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The Chandelle Standard was introduced in the early 1970s. Chandelle was one of the first companies to mass-produce a ready to fly hang glider, for which demand was high due to the rapidly growing interest in the sport.

Chandelle was based out of Colorado, but as popularity of the Standard grew, a network of dealers and flight schools were set up around the country. The hang gliding craze of the 1970s and 1980s kept Chandelle in business for a number of years, producing their popular Standard and the later Comp model that offered a unique design.

Prior to the availability of ready to fly hang gliders, people were building their own gliders out of any materials they could find, some constructed of bamboo, plastic tubing, and duct tape. The Chandelle Standard and other early generation manufactured gliders offered people the chance to fly in well designed, higher quality gliders, making hang gliding safer, more accessible, and more fun.

The Chandelle Standard employed a Rogallo wing design that was originally created by Francis Rogallo in the late 1950s and was considered as an alternative to NASA’s parachute landing techniques for spacecraft. The Standard could be easily folded up into a bag that was about nine inches in diameter and 18 feet long. Once at the field, the glider could be assembled and ready to fly in just fifteen minutes.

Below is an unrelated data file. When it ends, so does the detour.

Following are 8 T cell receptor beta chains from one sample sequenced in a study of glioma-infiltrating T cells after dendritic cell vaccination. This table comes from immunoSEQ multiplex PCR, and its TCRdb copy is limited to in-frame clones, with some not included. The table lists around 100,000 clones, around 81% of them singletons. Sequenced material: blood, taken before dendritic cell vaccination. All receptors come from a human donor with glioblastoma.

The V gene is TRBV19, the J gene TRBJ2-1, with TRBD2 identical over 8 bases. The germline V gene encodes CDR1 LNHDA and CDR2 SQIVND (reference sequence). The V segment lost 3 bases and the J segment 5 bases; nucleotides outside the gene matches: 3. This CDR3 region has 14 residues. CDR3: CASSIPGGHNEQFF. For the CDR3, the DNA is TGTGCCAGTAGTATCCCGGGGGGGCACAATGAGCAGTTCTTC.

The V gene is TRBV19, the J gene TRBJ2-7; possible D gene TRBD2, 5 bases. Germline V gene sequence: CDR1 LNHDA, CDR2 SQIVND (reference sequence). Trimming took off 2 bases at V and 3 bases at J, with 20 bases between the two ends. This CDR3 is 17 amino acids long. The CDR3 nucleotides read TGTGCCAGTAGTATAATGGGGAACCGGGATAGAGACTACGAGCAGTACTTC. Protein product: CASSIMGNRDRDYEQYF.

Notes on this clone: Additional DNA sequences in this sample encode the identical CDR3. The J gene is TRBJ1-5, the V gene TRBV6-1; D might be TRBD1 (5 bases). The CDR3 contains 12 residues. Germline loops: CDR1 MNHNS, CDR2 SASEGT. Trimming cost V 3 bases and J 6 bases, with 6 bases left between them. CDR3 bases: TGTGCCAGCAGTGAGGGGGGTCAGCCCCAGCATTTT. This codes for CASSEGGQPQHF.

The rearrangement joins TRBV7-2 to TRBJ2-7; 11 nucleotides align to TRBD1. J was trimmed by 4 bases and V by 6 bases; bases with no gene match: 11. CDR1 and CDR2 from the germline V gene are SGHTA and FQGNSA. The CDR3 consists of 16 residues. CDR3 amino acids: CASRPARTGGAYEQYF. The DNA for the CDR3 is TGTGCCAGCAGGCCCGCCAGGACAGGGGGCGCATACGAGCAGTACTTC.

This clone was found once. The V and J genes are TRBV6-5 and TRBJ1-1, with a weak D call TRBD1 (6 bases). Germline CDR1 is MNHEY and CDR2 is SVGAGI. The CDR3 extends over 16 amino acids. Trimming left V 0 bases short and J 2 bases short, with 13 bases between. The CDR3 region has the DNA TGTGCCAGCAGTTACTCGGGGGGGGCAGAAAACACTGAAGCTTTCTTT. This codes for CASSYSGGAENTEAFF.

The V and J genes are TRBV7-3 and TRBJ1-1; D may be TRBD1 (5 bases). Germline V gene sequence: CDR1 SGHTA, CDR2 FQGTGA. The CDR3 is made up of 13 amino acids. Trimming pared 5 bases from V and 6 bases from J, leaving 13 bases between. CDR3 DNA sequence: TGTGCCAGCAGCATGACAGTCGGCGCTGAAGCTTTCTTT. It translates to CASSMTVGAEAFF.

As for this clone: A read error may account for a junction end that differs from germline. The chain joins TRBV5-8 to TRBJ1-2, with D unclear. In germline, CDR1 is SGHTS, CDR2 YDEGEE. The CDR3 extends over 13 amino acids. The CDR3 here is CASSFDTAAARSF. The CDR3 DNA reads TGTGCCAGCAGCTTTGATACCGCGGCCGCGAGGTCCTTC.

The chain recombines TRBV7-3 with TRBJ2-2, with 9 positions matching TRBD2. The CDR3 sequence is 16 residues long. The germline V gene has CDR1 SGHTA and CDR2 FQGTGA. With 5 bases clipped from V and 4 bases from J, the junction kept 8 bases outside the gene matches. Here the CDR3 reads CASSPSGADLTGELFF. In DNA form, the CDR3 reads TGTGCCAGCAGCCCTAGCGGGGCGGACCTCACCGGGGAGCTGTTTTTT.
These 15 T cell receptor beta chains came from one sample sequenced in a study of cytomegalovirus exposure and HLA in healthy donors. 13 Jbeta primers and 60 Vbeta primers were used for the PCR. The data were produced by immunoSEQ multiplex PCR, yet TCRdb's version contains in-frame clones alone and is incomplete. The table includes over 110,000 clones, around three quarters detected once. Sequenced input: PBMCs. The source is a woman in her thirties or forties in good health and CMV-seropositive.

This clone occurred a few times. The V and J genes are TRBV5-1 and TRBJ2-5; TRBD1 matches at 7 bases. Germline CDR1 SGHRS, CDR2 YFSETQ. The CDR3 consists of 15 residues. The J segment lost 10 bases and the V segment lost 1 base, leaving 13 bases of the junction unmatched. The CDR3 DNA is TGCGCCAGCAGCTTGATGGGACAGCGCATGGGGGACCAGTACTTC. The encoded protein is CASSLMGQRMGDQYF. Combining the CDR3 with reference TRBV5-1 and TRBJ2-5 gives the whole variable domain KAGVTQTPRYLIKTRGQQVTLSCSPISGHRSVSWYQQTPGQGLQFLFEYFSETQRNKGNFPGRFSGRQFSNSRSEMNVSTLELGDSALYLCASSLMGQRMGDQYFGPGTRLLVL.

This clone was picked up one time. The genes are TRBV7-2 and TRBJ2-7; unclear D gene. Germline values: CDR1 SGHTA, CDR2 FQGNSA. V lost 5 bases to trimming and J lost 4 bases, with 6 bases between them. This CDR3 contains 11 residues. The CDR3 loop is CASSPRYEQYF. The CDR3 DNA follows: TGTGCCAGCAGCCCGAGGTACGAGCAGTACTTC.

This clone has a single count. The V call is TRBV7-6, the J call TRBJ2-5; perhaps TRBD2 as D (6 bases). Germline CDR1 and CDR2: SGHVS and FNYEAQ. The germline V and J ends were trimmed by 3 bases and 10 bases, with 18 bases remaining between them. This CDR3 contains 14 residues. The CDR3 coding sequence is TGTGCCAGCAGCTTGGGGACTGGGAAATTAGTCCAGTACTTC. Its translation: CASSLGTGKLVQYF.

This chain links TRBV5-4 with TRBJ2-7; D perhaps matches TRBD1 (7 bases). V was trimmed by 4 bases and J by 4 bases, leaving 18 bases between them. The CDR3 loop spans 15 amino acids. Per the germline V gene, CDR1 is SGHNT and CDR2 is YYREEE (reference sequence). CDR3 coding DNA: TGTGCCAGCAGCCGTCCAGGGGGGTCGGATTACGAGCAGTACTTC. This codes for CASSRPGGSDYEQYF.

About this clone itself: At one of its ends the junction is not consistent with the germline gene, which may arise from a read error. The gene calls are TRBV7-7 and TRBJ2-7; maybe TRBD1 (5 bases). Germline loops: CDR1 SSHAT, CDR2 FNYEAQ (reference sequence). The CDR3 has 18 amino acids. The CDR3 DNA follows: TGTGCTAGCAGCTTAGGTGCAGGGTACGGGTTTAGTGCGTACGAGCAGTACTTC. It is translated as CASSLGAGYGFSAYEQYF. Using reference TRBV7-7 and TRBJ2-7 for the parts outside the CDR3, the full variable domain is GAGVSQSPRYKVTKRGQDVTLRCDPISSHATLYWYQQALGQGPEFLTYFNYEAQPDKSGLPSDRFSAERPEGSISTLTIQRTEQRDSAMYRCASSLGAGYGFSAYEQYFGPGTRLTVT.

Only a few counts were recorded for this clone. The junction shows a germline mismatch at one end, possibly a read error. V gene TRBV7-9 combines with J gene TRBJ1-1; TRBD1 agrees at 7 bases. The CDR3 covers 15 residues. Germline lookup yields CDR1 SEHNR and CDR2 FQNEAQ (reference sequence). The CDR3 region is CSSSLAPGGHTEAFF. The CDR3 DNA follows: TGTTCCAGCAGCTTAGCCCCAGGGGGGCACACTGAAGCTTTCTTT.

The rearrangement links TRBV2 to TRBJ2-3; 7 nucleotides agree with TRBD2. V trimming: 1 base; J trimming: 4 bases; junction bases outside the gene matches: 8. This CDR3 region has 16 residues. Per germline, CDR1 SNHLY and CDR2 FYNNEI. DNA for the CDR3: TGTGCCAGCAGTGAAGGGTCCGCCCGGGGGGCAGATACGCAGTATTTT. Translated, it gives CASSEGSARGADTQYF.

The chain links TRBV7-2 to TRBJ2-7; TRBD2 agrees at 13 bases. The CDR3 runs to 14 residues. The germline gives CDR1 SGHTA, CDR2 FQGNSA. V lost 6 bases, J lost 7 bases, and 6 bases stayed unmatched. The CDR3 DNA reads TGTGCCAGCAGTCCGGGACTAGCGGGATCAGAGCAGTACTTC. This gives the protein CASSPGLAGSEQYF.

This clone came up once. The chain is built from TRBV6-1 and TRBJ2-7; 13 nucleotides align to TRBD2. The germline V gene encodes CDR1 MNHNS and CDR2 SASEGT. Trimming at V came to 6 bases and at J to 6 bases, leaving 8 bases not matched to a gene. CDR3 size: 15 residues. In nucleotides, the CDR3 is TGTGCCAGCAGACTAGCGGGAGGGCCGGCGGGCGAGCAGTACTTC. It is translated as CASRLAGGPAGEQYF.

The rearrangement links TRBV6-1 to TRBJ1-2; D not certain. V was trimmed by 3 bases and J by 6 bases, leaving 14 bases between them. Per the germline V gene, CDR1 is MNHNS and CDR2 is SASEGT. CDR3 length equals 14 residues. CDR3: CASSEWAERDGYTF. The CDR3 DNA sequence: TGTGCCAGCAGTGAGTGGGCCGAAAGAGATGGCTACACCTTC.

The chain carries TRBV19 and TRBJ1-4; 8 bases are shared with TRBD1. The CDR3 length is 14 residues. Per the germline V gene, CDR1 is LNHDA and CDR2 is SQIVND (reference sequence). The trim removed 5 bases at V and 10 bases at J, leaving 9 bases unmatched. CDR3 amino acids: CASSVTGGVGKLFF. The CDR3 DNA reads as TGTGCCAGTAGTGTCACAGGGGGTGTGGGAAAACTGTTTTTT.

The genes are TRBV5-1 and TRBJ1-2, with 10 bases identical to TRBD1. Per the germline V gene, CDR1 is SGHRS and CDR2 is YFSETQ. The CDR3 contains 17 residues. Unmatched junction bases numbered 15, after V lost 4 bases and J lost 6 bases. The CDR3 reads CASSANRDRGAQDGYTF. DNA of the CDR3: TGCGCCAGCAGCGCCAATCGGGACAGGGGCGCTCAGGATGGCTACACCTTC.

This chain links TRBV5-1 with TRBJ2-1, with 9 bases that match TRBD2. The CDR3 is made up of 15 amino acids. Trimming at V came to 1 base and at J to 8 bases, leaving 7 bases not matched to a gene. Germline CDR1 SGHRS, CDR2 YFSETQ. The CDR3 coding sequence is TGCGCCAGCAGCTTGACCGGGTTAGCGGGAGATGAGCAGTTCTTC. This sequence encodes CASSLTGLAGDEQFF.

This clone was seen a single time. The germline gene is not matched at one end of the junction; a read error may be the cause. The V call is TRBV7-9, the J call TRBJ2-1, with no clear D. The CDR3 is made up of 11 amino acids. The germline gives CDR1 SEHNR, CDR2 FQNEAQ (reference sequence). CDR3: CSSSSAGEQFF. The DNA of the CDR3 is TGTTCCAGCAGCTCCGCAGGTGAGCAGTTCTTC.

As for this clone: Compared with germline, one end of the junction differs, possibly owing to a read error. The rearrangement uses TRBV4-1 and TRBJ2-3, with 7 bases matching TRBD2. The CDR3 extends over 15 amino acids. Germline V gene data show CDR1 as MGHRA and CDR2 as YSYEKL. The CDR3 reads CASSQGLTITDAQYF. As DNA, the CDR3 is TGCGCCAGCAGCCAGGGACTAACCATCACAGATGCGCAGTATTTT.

In 1974, Rick Larsen and Scott Tittle pooled their money and bought this used Chandelle Standard. Rick and Scott, juniors in high school at the time, were both fascinated by flight and wanted to learn to hang glide. They took lessons through Apollo Skysails, a Chicago area hang gliding school, learning to fly off the landing hill at Norge Ski Club’s abandoned ski jump in Fox River Grove, Illinois. The lessons lasted two or three weekends and Rick and Scott were off and flying.

Throughout high school and college Rick and Scott would take their Chandelle Standard to Michigan to fly off the dunes. Rick and Scott would take turns making the 25-minute climb up the dunes and the 45-second flight back down to the bottom. The glider was flown consistently for four to five years.

Scott stored the Chandelle Standard in his garage from 1980 until Rick went to pick up the glider to donate to EAA. When Rick pulled the Standard out of its bag to assemble for display in the museum, he found the glider in perfect condition and still covered in sand from his early days of flying at the dunes. Rick and Scott donated the Chandelle Standard to the EAA AirVenture Museum in 2005 where it now hangs on display, eternally preserving the early adventures of hang gliding.

Chandelle Hang Glider Table of Contents

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